TOKYO — I’ve long been a fan of Japanese cars, particularly modded ones. And even before I had this job, that enthusiasm drove some of my travels. When I was 12, my family had an amazing opportunity to visit Japan for a couple of weeks, and at the top of my list of things to do was to visit the Mazda museum and factory in Hiroshima (and yes, I was already angling for a Miata or RX-7 hopefully as my first car in a few years). Then in college, I had some time and money that let me go to the Tokyo Auto Salon. There are still plenty of things to tick off my Japanese automotive bucket list. And thanks to the generosity of a friend in the area, I’ve made it to another key destination: Daikoku Parking Area, commonly shorted to Daikoku PA.

Daikoku PA is literally a highway rest stop. It’s nestled among spiraling ramps and not far from ports where all variety of goods are loaded onto ships (we saw lots full of Civic Type Rs waiting to take their voyages). Granted, it’s a little better appointed than a lot of American rest stops thanks to more food and shopping options. But over many years, it’s become a popular weekend location for car enthusiasts of all types to hang out and hold impromptu car shows. It’s much like weekend cruising on Woodward Avenue here in metro Detroit, even down to police occasionally chasing people off when things get too busy late at night. According to my friend and a few travel sites, Friday and Saturday nights, along with Sunday mornings, are the best times to visit, and usually when the weather is decent.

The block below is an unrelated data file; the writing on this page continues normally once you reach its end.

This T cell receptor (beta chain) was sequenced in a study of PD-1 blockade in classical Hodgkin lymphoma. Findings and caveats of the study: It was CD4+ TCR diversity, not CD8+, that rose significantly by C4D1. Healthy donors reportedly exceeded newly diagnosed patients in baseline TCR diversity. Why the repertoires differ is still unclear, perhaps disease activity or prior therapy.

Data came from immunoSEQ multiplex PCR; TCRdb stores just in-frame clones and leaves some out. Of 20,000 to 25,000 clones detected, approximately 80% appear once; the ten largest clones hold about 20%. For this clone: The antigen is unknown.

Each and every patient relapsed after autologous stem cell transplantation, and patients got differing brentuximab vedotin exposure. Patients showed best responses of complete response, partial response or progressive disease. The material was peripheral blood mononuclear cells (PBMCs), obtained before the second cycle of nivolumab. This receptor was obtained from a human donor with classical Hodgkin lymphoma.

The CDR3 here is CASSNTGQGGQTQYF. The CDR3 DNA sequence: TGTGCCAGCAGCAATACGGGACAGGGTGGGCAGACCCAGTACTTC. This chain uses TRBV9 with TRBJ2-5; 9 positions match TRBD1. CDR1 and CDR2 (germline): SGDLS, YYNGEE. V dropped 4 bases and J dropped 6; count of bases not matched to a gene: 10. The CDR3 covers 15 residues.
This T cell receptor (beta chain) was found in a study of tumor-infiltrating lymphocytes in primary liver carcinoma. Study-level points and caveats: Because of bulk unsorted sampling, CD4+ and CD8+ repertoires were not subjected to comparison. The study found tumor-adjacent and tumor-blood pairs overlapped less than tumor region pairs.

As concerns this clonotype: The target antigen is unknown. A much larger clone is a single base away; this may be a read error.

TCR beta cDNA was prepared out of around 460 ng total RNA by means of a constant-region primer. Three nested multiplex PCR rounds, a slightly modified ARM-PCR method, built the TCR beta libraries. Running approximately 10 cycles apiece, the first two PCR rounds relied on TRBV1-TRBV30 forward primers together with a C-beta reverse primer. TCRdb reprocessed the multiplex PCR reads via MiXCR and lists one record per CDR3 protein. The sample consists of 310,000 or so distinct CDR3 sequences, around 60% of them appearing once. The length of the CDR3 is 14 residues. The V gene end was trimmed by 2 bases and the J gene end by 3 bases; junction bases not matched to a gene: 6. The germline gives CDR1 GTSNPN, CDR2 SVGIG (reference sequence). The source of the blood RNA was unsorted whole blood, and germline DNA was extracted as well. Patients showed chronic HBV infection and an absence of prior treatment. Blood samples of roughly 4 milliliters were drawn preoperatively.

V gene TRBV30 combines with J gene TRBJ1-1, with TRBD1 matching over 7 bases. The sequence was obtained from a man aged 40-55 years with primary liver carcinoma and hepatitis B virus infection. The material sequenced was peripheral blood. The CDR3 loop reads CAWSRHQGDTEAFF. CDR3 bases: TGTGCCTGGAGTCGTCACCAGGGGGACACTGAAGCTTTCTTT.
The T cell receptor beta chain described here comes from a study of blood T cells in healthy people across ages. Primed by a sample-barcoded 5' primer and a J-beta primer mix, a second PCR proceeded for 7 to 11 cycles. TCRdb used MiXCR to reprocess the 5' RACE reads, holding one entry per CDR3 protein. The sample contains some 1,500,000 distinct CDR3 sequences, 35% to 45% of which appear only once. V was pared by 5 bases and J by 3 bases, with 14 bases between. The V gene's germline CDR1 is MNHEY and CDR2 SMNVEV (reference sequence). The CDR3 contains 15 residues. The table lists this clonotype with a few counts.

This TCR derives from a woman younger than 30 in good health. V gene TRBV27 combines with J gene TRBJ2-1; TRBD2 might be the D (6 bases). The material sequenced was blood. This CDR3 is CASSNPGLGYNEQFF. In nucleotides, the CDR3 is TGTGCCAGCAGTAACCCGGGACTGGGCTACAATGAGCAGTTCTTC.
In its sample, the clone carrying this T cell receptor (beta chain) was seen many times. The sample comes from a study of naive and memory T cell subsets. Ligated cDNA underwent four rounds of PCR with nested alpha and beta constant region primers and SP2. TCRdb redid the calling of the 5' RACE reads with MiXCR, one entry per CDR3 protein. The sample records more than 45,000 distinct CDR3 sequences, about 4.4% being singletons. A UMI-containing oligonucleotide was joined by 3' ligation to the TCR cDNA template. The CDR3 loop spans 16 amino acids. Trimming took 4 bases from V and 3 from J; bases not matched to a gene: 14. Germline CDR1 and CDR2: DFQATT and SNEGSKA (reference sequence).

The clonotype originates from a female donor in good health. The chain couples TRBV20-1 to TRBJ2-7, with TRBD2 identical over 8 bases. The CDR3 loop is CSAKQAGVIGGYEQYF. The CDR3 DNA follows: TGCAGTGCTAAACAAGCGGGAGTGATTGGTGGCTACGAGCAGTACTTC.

If you happen to be in Tokyo, and have the ability to visit, you absolutely should. It’s not easy to get there, as there’s no way to walk in from a train; you have to get there by car. So you’ll need to rent a ride, find a friend (as I did), or possibly take a taxi, though I’ve seen mentions that taxis and ride-shares don’t like going or picking up there. I have heard there are some people who offer “tours” to drive people out there. But if you can make it, you’ll find a wonderful mix of all sorts of cars including luxury minivans, classic Japanese sports cars, unique European machines, and even a handful of American cars and SUVs. It feels casual and relaxed, and it’s a great way to kill a couple of hours just watching vehicles come and go. Of course if you do go, please be respectful and wary; it’s a functioning rest area for cars and semis. I know that I’ll definitely try to get back sometime in the future. In the meantime, take a little virtual tour with the gallery above.

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